AMD A10-7850K review
AMD’s A-series processors have long impressed us with their combination of strong desktop performance and powerful built-in 3D graphics. The latest iteration is codenamed "Kaveri", and is the best yet. Kaveri chips differ from previous A-series processors in that their processing cores are the latest "Steamroller" versions, which are based on a 28nm process.
There have also been some tweaks to the graphics architecture. The processors’ graphics cores and central processing unit (CPU) cores have equal access to system memory and equal flexibility to create and execute work. This means developers can potentially use all the computing cores of a Kaveri processor to make full use of the chip’s processing power. The promise is faster desktop processing and better performance in games.
The AMD A10-7850K is the top model in AMD’s Kaveri line-up, and it has four cores and no less than eight graphics cores. It runs at a typical clock speed of 3.7GHz but can boost to 4GHz. To use the A10-7850K you'll need to use an FM2+ motherboard, which means you can’t just use an existing FM2 board and swap out your Richland or Trinity processor for a Kaveri chip. The good news is that you can use a Trinity or Richland processor in an FM2+ motherboard, so if you don’t have funds for both a motherboard and CPU upgrade right now you can always upgrade your motherboard first and then your processor later.
The A10-7850K scored 73 overall in our multimedia benchmarks, which consist of challenging image-processing, video-editing and multitasking tasks. Our reference Intel "Ivy Bridge" Core i5-3570K scored 100, showing the processor isn't cutting-edge in these tasks, but it's still easily quick enough for desktop applications, such as photo editors and word processors. You'll even be able to indulge in a bit of light video editing, but don't expect to produce a 4K masterpiece in a hurry. This score is the same as the Intel Core i3-4340 managed, but Intel's chip is currently £10 more expensive.
The A10-7850K offers plenty of graphics power thanks to its built-in 720MHz, eight-core graphics processor. The A10-7850K produced an average frame rate of 50fps in Dirt Showdown at a resolution of 1,280x720 and graphics quality set to High. We conducted this test with our reference RAM running at 1,600MHz. When we used AMD’s Gamer Series memory running at 2,133MHz the average frame rate increased to an impressive 57.6fps with a minimum frame rate of 45fps. If you want to use the A10-7850K’s on-die graphics processor for playing 3D games, it’s certainly beneficial to use a higher-frequency memory kit. These score compare very favourably with those from the Intel HD Graphics 4600 chipset in Intel's Haswell chips, which max out at just 32fps in this test.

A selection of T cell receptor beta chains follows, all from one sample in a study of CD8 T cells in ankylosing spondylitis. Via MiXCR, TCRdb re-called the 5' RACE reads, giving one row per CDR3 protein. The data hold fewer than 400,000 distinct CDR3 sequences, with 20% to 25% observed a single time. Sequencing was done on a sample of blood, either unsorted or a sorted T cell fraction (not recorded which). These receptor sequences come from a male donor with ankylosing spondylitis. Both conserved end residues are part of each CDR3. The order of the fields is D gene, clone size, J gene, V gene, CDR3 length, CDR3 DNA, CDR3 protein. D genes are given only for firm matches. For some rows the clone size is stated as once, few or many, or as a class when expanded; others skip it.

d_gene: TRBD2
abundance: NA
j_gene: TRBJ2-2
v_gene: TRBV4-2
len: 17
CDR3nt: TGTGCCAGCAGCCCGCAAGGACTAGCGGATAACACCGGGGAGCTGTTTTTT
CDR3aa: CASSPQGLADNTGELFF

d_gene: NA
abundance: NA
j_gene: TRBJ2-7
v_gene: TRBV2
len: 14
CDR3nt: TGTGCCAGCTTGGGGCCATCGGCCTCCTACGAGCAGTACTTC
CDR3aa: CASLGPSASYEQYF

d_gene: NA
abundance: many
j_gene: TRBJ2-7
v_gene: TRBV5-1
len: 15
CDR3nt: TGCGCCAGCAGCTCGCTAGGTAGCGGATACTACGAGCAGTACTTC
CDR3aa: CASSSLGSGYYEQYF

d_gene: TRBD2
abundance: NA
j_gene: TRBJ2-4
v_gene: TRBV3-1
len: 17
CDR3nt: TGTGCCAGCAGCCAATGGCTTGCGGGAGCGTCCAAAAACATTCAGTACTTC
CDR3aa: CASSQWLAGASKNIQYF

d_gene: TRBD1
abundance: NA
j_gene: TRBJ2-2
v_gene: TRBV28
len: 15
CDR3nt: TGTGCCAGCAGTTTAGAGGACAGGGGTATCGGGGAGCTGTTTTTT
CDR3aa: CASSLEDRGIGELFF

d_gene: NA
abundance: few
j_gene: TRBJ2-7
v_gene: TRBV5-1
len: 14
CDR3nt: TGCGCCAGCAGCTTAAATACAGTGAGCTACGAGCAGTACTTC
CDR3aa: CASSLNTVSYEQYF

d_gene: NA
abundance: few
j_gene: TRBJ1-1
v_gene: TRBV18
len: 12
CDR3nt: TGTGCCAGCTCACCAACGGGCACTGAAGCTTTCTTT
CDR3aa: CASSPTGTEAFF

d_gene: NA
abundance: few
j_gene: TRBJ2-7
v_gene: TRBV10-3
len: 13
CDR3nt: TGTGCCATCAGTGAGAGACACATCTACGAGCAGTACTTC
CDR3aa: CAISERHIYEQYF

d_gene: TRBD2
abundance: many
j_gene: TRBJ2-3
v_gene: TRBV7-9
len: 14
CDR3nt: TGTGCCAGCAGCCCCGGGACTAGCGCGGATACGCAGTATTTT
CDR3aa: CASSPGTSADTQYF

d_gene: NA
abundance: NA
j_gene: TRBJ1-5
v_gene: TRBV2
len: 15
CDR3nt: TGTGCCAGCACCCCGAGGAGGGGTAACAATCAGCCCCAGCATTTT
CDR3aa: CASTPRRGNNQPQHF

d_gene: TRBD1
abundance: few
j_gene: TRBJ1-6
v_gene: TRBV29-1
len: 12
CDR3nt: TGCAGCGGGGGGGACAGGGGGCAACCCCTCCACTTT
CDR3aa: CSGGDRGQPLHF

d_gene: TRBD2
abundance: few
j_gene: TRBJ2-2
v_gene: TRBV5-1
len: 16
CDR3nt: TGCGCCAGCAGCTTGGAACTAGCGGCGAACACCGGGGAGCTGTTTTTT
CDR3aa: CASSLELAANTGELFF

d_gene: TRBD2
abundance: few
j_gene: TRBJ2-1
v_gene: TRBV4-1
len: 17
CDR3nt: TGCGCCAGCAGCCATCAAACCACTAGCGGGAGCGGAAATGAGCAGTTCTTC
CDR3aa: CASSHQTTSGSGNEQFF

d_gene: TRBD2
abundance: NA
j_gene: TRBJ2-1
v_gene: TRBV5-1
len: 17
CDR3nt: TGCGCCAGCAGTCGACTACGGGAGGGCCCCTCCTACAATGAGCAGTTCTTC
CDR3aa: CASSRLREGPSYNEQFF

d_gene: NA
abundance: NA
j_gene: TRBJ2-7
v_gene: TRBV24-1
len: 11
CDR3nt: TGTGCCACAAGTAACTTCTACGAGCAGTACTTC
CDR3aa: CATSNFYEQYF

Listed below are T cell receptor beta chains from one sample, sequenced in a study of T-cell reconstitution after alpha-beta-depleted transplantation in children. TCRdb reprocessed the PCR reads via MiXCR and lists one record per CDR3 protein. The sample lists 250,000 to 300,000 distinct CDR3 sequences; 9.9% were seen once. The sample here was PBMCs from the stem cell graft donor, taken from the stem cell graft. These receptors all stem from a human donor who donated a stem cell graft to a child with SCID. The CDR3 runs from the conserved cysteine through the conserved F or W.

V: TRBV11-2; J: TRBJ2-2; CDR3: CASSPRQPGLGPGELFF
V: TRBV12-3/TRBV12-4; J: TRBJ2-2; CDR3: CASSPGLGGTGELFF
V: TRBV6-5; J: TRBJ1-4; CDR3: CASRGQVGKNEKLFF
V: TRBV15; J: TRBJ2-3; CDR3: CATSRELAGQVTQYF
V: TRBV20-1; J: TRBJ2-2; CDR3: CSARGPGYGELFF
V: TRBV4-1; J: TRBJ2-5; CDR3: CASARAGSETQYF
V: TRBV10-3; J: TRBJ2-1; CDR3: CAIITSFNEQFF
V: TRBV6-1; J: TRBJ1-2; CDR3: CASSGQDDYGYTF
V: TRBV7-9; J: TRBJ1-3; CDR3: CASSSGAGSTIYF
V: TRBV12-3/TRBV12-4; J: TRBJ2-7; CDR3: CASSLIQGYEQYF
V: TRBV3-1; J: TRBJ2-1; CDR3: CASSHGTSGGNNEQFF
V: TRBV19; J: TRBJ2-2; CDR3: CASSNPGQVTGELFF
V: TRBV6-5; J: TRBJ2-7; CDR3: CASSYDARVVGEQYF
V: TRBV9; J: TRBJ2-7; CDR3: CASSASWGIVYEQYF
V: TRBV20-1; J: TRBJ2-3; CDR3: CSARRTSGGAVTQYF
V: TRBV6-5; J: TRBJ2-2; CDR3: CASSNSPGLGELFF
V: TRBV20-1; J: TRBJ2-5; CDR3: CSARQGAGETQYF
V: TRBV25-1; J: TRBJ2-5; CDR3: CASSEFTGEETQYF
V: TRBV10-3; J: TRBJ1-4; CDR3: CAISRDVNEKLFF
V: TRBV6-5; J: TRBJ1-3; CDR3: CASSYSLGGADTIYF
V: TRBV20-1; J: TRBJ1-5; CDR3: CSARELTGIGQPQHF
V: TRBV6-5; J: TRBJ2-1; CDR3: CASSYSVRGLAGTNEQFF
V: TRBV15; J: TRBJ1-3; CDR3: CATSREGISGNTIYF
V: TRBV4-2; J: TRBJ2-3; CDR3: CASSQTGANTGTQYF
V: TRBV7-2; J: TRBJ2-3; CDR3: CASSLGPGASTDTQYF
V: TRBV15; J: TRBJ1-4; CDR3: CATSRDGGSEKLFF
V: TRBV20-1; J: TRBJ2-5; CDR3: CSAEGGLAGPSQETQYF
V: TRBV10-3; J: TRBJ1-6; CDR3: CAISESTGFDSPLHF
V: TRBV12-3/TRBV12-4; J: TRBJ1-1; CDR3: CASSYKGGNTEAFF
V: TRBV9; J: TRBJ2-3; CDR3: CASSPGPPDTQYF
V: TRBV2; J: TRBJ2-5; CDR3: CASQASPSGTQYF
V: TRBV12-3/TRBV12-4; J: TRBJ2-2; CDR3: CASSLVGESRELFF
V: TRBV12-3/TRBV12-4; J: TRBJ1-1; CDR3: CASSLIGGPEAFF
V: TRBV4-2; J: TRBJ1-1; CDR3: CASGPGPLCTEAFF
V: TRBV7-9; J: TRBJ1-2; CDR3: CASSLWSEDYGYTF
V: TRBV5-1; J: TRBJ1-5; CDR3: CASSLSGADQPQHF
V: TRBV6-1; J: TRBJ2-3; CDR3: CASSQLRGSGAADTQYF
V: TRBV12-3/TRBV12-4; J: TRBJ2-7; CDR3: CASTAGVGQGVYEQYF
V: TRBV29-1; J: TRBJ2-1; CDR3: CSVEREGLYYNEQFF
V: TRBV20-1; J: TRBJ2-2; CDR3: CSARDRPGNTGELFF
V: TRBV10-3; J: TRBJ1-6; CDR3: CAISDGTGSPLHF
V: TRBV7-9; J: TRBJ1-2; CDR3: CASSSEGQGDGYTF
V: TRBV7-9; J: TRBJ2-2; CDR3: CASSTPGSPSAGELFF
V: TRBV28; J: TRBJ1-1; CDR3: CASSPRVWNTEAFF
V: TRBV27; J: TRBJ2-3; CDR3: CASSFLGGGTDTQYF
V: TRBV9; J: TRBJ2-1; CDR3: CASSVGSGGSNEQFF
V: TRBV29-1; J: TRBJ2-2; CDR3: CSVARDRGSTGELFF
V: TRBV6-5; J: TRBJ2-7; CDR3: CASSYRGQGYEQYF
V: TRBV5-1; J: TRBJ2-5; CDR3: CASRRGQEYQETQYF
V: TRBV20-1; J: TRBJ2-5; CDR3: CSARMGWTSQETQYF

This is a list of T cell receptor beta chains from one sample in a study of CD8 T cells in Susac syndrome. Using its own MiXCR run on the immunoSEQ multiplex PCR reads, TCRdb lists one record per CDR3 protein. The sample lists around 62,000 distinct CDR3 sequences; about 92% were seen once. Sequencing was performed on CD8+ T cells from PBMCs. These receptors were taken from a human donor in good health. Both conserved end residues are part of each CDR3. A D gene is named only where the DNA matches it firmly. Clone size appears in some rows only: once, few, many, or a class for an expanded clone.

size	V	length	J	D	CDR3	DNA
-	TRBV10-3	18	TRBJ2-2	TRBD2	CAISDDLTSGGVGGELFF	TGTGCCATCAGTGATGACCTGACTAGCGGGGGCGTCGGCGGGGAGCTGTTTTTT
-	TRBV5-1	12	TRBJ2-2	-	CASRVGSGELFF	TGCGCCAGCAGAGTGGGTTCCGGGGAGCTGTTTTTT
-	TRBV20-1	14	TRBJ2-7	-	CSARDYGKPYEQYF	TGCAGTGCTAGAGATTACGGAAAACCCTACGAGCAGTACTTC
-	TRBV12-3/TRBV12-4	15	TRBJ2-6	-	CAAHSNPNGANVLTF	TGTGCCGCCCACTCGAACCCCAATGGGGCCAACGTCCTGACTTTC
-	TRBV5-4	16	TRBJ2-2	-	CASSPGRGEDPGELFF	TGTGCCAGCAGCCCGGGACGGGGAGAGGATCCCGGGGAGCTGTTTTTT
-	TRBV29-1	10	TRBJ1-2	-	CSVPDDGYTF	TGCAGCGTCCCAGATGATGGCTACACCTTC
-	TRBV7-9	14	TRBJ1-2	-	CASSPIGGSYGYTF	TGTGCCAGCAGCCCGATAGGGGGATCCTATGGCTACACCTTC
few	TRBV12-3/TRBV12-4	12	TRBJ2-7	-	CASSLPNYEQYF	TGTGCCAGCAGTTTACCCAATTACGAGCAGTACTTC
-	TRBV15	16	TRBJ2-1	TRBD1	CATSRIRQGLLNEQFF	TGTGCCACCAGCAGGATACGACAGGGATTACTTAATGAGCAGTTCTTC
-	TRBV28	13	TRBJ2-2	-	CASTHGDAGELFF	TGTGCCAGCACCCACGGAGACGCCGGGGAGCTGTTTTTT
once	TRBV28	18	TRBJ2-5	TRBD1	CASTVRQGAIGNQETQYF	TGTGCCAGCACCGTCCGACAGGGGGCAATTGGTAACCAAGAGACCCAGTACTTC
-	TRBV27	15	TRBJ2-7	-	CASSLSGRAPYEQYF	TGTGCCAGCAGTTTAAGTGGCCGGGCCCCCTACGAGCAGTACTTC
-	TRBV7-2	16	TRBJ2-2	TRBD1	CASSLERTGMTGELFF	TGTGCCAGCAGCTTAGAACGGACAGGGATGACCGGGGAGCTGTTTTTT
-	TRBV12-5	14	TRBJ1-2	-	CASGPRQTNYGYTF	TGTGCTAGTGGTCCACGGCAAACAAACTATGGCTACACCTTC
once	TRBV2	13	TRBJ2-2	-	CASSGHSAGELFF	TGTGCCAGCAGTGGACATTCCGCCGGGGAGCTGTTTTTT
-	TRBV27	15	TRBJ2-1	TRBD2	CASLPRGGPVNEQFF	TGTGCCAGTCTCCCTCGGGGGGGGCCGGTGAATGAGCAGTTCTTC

There's no doubt the A10-7850K’s performance in the Dirt Showdown benchmarks is excellent when you consider it’s delivered by an on-die graphics processor. It's even possible to enjoy a spot of 1080p gaming with this processor. At a resolution of 1,920x,1080 and with graphics quality set to High, the A10-7850K produced an average frame rate of 34.3fps, with a minimum frame rate of 27.9fps.
Predictably, more graphically challenging games such as Crysis 3 will prove too much for the A10-7850K’s graphics processor. At a resolution of 1,280x720 with graphics quality set to Low the A10-7850K produced an average frame rate of 24fps, with a peak frame rate of 31fps and a low of 24fps. That isn’t really a playable frame rate in this very challenging title, but it isn’t bad for a processor’s built-in graphics chip.